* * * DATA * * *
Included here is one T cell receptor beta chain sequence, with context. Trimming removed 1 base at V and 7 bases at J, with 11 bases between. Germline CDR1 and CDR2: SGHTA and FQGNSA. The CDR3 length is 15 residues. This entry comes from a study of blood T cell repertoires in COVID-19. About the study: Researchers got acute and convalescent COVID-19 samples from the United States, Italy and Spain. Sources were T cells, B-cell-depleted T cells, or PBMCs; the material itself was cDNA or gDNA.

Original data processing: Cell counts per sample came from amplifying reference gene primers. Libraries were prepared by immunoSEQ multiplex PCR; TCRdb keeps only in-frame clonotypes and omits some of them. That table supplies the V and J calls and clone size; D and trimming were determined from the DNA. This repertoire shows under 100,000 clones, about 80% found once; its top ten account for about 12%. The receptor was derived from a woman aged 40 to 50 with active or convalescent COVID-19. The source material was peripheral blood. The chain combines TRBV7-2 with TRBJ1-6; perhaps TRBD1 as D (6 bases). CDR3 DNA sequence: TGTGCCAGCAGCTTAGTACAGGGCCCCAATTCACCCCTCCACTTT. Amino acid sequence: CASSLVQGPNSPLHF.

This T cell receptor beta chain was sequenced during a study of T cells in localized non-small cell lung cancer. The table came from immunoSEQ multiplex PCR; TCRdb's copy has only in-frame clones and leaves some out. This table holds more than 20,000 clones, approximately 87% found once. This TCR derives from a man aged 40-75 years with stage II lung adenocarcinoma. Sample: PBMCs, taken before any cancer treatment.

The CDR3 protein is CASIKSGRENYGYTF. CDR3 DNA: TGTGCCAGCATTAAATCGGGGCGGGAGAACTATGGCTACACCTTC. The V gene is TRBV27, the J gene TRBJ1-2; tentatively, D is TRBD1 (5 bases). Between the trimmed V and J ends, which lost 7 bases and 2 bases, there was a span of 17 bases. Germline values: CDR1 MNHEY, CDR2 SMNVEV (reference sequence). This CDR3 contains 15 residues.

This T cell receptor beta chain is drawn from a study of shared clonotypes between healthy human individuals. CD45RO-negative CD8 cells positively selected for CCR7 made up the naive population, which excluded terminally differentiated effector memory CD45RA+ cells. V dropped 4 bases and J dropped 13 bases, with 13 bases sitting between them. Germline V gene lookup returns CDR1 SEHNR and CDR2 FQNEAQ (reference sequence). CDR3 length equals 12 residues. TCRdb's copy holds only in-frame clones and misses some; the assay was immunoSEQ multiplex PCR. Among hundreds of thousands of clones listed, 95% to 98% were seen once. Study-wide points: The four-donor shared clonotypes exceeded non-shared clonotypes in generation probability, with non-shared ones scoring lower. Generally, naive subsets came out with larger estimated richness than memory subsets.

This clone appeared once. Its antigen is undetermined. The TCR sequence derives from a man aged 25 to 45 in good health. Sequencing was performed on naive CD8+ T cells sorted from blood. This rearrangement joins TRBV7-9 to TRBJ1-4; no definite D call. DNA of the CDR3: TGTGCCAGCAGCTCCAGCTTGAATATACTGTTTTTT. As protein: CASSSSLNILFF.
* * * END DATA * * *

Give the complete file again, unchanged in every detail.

Included here is one T cell receptor beta chain sequence, with context. Trimming removed 1 base at V and 7 bases at J, with 11 bases between. Germline CDR1 and CDR2: SGHTA and FQGNSA. The CDR3 length is 15 residues. This entry comes from a study of blood T cell repertoires in COVID-19. About the study: Researchers got acute and convalescent COVID-19 samples from the United States, Italy and Spain. Sources were T cells, B-cell-depleted T cells, or PBMCs; the material itself was cDNA or gDNA.

Original data processing: Cell counts per sample came from amplifying reference gene primers. Libraries were prepared by immunoSEQ multiplex PCR; TCRdb keeps only in-frame clonotypes and omits some of them. That table supplies the V and J calls and clone size; D and trimming were determined from the DNA. This repertoire shows under 100,000 clones, about 80% found once; its top ten account for about 12%. The receptor was derived from a woman aged 40 to 50 with active or convalescent COVID-19. The source material was peripheral blood. The chain combines TRBV7-2 with TRBJ1-6; perhaps TRBD1 as D (6 bases). CDR3 DNA sequence: TGTGCCAGCAGCTTAGTACAGGGCCCCAATTCACCCCTCCACTTT. Amino acid sequence: CASSLVQGPNSPLHF.

This T cell receptor beta chain was sequenced during a study of T cells in localized non-small cell lung cancer. The table came from immunoSEQ multiplex PCR; TCRdb's copy has only in-frame clones and leaves some out. This table holds more than 20,000 clones, approximately 87% found once. This TCR derives from a man aged 40-75 years with stage II lung adenocarcinoma. Sample: PBMCs, taken before any cancer treatment.

The CDR3 protein is CASIKSGRENYGYTF. CDR3 DNA: TGTGCCAGCATTAAATCGGGGCGGGAGAACTATGGCTACACCTTC. The V gene is TRBV27, the J gene TRBJ1-2; tentatively, D is TRBD1 (5 bases). Between the trimmed V and J ends, which lost 7 bases and 2 bases, there was a span of 17 bases. Germline values: CDR1 MNHEY, CDR2 SMNVEV (reference sequence). This CDR3 contains 15 residues.

This T cell receptor beta chain is drawn from a study of shared clonotypes between healthy human individuals. CD45RO-negative CD8 cells positively selected for CCR7 made up the naive population, which excluded terminally differentiated effector memory CD45RA+ cells. V dropped 4 bases and J dropped 13 bases, with 13 bases sitting between them. Germline V gene lookup returns CDR1 SEHNR and CDR2 FQNEAQ (reference sequence). CDR3 length equals 12 residues. TCRdb's copy holds only in-frame clones and misses some; the assay was immunoSEQ multiplex PCR. Among hundreds of thousands of clones listed, 95% to 98% were seen once. Study-wide points: The four-donor shared clonotypes exceeded non-shared clonotypes in generation probability, with non-shared ones scoring lower. Generally, naive subsets came out with larger estimated richness than memory subsets.

This clone appeared once. Its antigen is undetermined. The TCR sequence derives from a man aged 25 to 45 in good health. Sequencing was performed on naive CD8+ T cells sorted from blood. This rearrangement joins TRBV7-9 to TRBJ1-4; no definite D call. DNA of the CDR3: TGTGCCAGCAGCTCCAGCTTGAATATACTGTTTTTT. As protein: CASSSSLNILFF.